UK prime minister defends decision to seek snap election

British voters will be heading to polling stations for the third time since 2015, after lawmakers overwhelmingly backed Prime Minister Theresa May's call for a snap election on June 8. A total of 522 MPs voted in favour of the motion vote on Wednesday afternoon. A landslide for the Tories could see them wrestle up to 56 seats away from the opposition, thus giving the Conservatives total control of the House of Commons.

Labour leader Jeremy Corbyn has welcomed Theresa May's decision to call a snap election, saying his party would offer an "effective alternative" to the Tories.

"What do we know that the leader of the Labour Party, the leader of the Liberal Democrats and the leader of the Scottish nationalists have in common?" she asked parliament.

In a preview of her election strategy, Mrs May said: "I will be taking out to the country in this campaign a proud record of a Conservative government".

"We welcome the opportunity of a general election because it gives the British people the opportunity to vote for a Labour government that will put the interests of the majority first", as he attacked government policy on health, education and welfare.

She changed her mind last week - on a walking holiday with her husband - after "reluctantly" coming to the conclusion that "game-playing" over Brexit among politicians back home would make negotiating with European Union leaders much harder.

"Following their conversation, the president considers that the real political negotiations on Article 50 with the United Kingdom will start after the elections foreseen for the 8th of June", the spokesman said, referring to the European Union treaty rule that regulates the exit of a member state from the bloc.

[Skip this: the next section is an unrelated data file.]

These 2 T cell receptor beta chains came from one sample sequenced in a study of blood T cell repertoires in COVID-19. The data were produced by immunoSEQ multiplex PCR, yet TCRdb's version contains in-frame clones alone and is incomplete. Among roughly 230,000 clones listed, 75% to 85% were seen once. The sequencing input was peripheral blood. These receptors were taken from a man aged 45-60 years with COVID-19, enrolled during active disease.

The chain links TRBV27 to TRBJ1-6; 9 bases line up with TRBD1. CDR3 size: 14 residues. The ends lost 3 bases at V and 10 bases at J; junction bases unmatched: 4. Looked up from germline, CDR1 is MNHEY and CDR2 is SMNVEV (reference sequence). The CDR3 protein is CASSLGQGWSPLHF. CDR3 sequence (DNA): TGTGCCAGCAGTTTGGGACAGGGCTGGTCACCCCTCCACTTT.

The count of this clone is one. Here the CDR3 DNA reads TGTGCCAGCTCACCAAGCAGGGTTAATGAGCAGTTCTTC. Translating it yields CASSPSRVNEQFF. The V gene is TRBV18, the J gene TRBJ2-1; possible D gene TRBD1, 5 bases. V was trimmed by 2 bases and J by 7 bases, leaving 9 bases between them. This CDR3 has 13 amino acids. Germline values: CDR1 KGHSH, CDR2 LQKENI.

Having ruled out an early election, May is now gambling on winning a bigger majority that could help her push through a divorce deal with Brussels by 2019 despite divisions within Britain, and in her own party. "It's about. getting the right deal from Europe".

The Prime Minister said she was committed to regaining control of Britain's borders but refused to be drawn on whether free movement of labour would end as soon as the United Kingdom withdrew from the EU.

Parliament is expected to be dissolved on May 3, as British law mandates the dissolution must happen 25 working days before a general election.

Labour has already said it supports an early election.

The position was confirmed by the party's leader at Westminster, Angus Robertson. Conservatives now have a marginal lead of 17 seats, but many pollsters are confident that the number could rise significantly on June 8. Even if the election campaign transforms this contest into the "Brexit election", there is no reason to expect this to damage the Conservative Party. Britain's Prime Minister Theresa May has called for an early general election for June 8 to seek a strong mandate as she negotiates Britain.

A victory would give Ms May a powerful mandate extending until 2022, long enough to cover the Brexit negotiations plus a possible transition period into new trading arrangements with the European Union - a prospect that has strengthened the pound. But May could still claim that a big parliamentary majority amounts to an endorsement of her pursuit of a "hard Brexit".

It had been hoped talks could start by the end of that month, but EU Commission spokesman Margaritis Schinas said Wednesday that "the real political negotiations" with Britain would not start till after the June 8 election.

"If we do not hold a general election now, their political game playing will continue", she told reporters at Downing Street.

There have been calls for TV broadcasters to "empty chair" Mrs May in election-time leaders' debates if she refuses to take part.

  • Todd Kelly